State Senator Receives Presidential Medallion
Linda Coleman-Madison: Passing the Torch
After greeting the Golden Class of 1972, Alabama State Senator Linda Coleman-Madison noted the many campus improvements at Alabama A&M University, her alma mater, during her presentation for its recent 147th Annual Founder's Day program.
Senator Coleman-Madison told the audience gathered in the T.M. Elmore Building that great works begin with great foundations, and that A&M was a bedrock. She noted the importance of remembering the heritage of the University's founder and forefathers, as well as the importance of making certain that "the torch is passed" on to future generations.
The alumna said A&M began during distressing times. She then shared a history of certain events which occurred in 1875, when William Hooper Councill founded the institution. Coleman-Madison called Councill a person of vision, commitment and fortitude, one who achieved much during the tumultuous times that witnessed immense separation, a civil war, and scarcity of quality education for African Americans. Despite the setbacks, she said Councill helped to start the Lincoln School in 1870 and used and expanded his education in the advancement of his people.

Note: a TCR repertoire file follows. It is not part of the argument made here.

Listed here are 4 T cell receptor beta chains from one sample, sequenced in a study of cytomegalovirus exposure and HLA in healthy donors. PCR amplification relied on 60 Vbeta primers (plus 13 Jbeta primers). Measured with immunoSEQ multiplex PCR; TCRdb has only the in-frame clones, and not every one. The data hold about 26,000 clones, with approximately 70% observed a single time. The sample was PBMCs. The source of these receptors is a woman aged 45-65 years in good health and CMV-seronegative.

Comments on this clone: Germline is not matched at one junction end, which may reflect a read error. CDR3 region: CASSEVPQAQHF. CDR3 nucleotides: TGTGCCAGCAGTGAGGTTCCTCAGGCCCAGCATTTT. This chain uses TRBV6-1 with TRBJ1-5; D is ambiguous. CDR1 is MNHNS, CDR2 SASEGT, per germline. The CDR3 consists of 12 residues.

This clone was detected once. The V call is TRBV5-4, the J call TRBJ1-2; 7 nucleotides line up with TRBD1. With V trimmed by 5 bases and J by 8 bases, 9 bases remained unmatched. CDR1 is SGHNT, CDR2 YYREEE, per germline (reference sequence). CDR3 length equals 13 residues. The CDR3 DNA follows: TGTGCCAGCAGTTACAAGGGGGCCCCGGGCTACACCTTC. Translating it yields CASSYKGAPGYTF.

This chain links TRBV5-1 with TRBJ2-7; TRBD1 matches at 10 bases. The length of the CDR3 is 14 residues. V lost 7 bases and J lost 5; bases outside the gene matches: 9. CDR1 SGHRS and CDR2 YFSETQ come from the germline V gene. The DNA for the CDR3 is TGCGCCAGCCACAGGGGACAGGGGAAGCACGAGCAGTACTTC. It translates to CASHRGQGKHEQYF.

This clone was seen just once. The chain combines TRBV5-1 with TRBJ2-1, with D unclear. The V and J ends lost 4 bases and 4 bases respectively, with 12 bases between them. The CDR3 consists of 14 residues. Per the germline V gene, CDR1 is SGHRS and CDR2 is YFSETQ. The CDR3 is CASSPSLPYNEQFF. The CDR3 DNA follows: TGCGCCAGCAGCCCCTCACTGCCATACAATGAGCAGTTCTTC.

"Always hope, even in the darkest places," said Coleman-Madison. "Without the Councill dream, we would not be here today. We must be committed to making sure that the light continues for generations to come."
Following her speech, President Daniel K. Wims presented Senator Coleman-Madison with the Presidential Medallion.